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Proper will execution can help to reduce sibling conflict

An estate plan helps Florida residents decide what they should do with their assets after they pass. This plan can be extremely important to peoples' families as they deal with the person's death. Not only can it make sure that assets are put to good use, it can, in some cases, keep families from a prolonged fight over who gets what. An estate plan can also help to reduce estate taxes and other costs. However, an estate plan can only do these things if it is properly executed. In particular, will execution is very important.

If a person's will is not properly executed, the person's family can end up in court after the person's death. Sadly, a will contest can tear a family apart. One of the most common types of contests are those between siblings who are fighting for their parents assets. One sibling could be jealous of the amount another sibling has received or may be worried that the will is a product of fraud. These battles can become expensive, time consuming and emotionally draining.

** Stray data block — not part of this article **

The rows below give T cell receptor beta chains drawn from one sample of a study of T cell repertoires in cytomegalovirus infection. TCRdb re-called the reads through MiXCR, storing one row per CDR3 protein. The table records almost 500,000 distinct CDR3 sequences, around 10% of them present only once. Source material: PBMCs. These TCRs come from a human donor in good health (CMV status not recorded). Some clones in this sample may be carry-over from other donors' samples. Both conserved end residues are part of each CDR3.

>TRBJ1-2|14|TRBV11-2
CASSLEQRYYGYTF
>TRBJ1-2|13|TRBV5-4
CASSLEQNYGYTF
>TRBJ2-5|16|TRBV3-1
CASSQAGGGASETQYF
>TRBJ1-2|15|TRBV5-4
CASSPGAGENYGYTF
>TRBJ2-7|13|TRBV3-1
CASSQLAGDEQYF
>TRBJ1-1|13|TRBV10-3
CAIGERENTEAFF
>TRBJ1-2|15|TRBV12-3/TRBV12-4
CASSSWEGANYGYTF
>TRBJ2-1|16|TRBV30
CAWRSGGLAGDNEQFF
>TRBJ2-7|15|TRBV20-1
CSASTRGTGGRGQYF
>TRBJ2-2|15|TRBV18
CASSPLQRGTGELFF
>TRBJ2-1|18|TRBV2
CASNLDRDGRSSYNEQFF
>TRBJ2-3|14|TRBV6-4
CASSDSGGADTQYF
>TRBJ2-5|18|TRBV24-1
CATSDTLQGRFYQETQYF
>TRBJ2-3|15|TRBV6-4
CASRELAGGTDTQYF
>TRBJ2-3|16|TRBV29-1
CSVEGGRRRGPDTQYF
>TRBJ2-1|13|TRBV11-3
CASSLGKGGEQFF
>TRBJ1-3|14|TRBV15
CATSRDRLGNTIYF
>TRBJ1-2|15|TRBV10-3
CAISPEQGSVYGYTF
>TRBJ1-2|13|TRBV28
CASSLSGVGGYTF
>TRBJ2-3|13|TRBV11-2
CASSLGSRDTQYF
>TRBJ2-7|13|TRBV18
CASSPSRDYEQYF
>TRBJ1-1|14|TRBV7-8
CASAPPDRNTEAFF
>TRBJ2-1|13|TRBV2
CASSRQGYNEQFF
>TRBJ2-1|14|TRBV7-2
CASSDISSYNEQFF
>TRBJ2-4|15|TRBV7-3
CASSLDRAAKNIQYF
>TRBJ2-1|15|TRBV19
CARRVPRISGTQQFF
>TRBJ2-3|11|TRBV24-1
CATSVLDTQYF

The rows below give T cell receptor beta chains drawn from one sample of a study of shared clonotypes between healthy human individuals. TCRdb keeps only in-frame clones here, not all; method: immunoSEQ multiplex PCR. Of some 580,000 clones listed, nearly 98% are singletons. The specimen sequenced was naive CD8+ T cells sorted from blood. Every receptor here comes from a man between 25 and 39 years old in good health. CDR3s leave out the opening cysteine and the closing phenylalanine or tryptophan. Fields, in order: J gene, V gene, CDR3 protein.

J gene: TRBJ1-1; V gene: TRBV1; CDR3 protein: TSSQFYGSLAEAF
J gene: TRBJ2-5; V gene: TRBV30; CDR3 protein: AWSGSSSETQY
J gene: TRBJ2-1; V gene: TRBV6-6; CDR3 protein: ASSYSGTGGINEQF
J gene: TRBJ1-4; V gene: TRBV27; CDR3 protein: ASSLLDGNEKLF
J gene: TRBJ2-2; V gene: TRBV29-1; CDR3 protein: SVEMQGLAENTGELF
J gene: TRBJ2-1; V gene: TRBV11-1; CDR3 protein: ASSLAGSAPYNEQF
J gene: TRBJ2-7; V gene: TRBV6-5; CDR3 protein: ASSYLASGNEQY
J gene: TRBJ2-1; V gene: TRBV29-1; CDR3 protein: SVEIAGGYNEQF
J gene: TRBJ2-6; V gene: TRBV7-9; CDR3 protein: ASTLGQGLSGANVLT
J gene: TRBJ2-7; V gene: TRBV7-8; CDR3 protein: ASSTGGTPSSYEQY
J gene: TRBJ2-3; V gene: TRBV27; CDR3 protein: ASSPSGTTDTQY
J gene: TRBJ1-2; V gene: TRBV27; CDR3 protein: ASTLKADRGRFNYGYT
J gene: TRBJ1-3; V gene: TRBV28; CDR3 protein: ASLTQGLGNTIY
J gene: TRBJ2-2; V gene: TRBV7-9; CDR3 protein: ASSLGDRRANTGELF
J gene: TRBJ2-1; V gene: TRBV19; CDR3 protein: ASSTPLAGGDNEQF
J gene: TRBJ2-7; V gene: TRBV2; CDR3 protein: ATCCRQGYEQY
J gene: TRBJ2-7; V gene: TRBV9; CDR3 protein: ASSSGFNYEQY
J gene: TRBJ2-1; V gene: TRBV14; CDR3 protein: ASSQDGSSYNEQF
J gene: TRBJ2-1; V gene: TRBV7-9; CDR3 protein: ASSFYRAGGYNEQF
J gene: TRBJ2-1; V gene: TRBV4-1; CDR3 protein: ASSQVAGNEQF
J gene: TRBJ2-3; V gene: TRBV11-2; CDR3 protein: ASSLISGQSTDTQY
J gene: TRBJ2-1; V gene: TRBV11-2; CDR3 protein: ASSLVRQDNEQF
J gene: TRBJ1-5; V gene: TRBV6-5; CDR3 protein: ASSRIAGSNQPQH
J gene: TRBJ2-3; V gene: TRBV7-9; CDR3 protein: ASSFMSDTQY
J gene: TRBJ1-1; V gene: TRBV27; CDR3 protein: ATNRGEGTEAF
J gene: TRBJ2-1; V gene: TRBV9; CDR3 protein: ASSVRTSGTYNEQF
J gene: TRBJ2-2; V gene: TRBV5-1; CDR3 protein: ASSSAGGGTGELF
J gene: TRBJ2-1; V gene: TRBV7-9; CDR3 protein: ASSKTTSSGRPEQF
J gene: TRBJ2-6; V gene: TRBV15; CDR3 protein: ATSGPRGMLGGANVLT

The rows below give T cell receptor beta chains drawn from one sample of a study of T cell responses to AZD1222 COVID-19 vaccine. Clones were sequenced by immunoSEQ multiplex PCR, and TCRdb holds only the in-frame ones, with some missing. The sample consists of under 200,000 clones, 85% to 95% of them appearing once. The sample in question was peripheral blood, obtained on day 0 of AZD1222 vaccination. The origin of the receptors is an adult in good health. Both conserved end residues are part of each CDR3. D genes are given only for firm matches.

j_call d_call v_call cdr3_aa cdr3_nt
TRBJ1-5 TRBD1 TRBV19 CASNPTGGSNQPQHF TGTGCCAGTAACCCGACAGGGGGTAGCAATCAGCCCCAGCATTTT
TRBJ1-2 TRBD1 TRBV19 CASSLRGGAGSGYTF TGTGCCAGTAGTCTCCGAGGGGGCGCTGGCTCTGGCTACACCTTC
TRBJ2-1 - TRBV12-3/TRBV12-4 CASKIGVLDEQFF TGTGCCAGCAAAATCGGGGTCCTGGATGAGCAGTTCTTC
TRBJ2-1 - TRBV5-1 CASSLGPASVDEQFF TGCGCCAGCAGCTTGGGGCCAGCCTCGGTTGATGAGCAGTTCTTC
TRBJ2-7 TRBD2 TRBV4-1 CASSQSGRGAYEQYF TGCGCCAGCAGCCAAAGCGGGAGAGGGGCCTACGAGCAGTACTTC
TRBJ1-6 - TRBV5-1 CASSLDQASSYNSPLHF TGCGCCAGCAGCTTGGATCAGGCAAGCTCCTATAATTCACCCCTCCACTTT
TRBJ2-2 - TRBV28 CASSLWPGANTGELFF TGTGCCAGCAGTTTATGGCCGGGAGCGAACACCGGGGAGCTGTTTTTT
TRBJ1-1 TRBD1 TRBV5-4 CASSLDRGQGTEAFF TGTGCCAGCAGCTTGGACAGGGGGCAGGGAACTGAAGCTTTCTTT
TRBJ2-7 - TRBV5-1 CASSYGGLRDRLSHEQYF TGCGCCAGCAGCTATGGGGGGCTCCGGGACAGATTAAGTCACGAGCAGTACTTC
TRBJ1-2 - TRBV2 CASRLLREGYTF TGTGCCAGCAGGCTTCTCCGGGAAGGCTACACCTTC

Common arguments between siblings can include fights over one sibling receiving more assets under the will than the other, assertions that one sibling applied undue influence over the parent and accusations that fraud occurred while creating the will.

In order to avoid many of these problems, wills should be properly executed with the appropriate legal help. There are very specific legal requirements that must be met when a will is executed. With the right help, these requirements can be fulfilled and reduce the possibility that a will contest or issue will arise in the future.

Source: Florida Today, "Financial Q&A: Sibling contesting wills is common," Stephen Lacey, Dec. 15, 2014

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